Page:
With quality sales execution into large markets, these two have become powerhouses.
Why BTCY Could Look A Lot Like ISRG and RMD
Biotricity (BTCY) is an up-and-coming medical device company that's executing well on their current product launch. It could look a lot like ISRG and RMD in the coming years.
The company is in the middle of launching their first device, called Bioflux, into a huge market in cardiac care. Bioflux is a small remote monitoring device that can provide up to 30 days of near real-time ECG monitoring and allows physicians to understand a patient's early symptoms of arrhythmia to diagnose and provide proper treatment. The device is small enough that the patient can go home and about their normal life. Meanwhile, Bioflux records and transmits their ECG data to a remote monitoring facility where it can be accessed remotely by the patient’s doctor. Ultimately, this streamlines and simplifies certain heart rhythm diagnoses.
This little company has gone undiscovered by the public markets for the last year, but their technology could lead to outsized gains in the coming 12-18 months, and execution on the product launch so far has been great.
According to the Centers for Disease Control and Prevention, 11 million patients in the United States have a heart rhythm disorder or arrhythmia. Diagnosis relies on tests such as ECGs (electrocardiograms) to determine the severity of the disorder. Initially, this includes an in-hospital ECG, but arrhythmias can be sporadic, and keeping patients in the hospital hooked to an ECG for days or weeks at a time is expensive and inconvenient. The market opportunity for Bioflux is enormous.
Biotricity thought they'd be launching late in Q2 of this year, but already in April they signed their first major partner, the San Antonio Endovascular & Heart Institute (SAEHi). This kind of partner - a prestigious cardio-focused institute - speaks volumes, and says that Bioflux is the real deal. Importantly, the company has a plan in place to improve the economics for doctors who use Bioflux, where they receive more of the economics from prescribing the device when compared to traditional products out there.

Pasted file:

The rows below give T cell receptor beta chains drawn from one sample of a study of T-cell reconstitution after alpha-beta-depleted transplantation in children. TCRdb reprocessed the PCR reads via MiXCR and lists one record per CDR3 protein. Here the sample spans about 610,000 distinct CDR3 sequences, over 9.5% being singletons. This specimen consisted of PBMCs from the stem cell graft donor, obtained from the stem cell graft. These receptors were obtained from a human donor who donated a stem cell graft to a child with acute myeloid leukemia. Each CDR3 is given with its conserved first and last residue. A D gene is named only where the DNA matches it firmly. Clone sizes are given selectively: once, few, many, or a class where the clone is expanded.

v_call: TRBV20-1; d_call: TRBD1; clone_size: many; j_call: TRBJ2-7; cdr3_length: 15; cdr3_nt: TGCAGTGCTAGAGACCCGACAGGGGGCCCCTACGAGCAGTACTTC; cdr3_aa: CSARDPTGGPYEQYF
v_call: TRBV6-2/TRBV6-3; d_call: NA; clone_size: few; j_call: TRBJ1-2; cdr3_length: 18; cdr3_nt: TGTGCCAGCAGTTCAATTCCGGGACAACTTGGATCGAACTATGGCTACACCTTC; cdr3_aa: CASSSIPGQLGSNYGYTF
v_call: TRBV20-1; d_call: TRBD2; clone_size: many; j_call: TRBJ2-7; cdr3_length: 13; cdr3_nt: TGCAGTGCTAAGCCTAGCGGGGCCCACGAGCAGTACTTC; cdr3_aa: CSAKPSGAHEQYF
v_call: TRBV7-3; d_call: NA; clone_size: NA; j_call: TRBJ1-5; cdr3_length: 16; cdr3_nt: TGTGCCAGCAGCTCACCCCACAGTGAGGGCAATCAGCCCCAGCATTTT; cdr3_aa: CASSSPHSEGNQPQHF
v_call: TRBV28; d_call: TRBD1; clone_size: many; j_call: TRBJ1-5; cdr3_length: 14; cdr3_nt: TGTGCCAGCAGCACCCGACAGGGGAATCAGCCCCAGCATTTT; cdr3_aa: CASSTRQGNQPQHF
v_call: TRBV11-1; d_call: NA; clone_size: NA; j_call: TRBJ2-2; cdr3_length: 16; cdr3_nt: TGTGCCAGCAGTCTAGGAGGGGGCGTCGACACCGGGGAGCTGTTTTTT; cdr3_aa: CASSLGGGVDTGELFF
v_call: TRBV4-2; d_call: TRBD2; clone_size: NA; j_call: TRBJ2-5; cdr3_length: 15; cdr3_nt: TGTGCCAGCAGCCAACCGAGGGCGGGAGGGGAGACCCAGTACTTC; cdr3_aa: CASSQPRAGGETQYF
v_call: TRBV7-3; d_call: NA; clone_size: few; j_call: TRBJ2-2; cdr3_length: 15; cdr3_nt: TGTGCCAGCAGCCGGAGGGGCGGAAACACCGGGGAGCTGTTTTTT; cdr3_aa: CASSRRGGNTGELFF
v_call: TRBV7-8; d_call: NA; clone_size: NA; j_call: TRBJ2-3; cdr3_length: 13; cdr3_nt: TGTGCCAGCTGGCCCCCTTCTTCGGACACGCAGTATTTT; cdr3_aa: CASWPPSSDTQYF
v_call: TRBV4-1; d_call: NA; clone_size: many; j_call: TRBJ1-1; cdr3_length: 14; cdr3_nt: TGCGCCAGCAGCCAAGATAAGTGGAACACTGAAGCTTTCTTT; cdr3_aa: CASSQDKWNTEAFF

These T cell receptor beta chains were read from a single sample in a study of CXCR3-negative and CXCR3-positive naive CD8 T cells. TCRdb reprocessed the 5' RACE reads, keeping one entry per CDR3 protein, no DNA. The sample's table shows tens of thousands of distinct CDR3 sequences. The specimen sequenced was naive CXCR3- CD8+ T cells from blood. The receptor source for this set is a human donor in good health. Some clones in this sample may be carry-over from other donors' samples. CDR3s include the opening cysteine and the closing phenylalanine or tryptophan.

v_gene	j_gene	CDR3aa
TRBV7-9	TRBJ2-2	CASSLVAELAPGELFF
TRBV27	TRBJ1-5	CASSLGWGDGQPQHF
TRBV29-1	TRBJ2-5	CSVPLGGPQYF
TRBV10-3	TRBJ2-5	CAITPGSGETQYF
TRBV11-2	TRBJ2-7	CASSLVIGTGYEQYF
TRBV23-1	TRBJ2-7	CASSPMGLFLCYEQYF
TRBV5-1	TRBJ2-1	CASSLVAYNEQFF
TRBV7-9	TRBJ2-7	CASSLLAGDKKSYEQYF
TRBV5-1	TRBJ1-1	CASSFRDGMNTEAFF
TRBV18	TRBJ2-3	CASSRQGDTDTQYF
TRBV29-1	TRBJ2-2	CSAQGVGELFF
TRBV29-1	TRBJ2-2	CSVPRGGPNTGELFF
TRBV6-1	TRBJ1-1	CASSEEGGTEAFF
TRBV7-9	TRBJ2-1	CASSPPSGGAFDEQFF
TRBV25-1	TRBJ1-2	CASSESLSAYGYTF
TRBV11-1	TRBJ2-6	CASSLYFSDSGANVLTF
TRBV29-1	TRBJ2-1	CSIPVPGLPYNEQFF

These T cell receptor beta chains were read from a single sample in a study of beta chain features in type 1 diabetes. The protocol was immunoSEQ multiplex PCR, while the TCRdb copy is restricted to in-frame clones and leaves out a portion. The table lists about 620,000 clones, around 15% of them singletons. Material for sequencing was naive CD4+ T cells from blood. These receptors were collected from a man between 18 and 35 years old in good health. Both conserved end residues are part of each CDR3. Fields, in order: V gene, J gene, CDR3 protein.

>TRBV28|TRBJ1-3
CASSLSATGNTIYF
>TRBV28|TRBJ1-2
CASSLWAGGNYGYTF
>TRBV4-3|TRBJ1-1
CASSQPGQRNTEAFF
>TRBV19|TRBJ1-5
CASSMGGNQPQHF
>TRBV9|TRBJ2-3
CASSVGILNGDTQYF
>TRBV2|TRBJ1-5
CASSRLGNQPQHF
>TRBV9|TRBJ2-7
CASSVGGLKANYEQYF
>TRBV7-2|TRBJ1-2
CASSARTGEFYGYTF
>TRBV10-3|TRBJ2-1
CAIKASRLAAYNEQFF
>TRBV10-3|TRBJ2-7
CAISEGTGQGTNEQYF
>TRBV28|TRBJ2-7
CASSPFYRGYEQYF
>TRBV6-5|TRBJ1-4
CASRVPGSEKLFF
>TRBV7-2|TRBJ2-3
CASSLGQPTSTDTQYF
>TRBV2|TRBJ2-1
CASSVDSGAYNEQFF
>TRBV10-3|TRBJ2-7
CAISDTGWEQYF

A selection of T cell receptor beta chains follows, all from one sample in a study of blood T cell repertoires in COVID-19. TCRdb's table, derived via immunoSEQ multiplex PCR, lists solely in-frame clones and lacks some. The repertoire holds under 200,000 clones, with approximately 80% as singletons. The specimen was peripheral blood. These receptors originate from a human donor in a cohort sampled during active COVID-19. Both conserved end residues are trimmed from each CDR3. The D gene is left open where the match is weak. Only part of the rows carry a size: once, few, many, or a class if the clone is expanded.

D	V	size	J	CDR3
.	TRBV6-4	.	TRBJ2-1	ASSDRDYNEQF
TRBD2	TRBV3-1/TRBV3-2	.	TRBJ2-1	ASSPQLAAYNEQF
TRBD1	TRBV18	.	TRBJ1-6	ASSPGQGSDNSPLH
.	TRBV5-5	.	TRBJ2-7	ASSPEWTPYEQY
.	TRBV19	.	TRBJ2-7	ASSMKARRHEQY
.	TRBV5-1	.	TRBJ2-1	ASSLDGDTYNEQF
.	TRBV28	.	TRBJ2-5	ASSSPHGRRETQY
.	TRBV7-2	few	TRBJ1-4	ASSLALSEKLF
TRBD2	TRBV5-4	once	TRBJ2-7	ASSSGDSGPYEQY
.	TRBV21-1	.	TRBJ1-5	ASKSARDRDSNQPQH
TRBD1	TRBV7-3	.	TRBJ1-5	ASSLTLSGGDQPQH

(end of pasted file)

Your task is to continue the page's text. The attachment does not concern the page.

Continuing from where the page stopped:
The company has also been hinting at plans to quickly expand their product portfolio into other medical segments where remote monitoring could be transformative as technology goes mainstream in health care. With Bioflux, the company has now established that they can bring a device to market quickly and efficiently. With two or three more devices capturing $10-$50 million in annual revenue in a few years, BTCY could trade to multiples of its current valuation.
A similar device from IRhythm (IRTC) shows just how big Bioflux could be. IRTC is a $1.45 billion company, with just $99 million in sales last year from their Zio device, which requires being sent to a facility for processing, and does not transmit in real-time. This indicates a 15X Price-To-Sales multiple, one metric from which investors determine fair value for publicly traded companies.
A similar multiple on even $15 million in sales in the coming years for BTCY could justify a $300 million market cap for the company, or about 3X today's prices to as high as $10.
Biotricity is a micro-cap company and as such carries particular risks. The company will likely need to raise additional capital in order to finance its business, and Bioflux is entering a market where larger companies are already established. Healthcare investing is a volatile space, and drug/device companies are known for either being multi-bagger winners or complete zeroes; you could lose all of an investment in BTCY.
A well-executed launch underway and more product announcements later this year could send BTCY rallying in 2018, and like ISRG & RMD, early investors could be the biggest winners.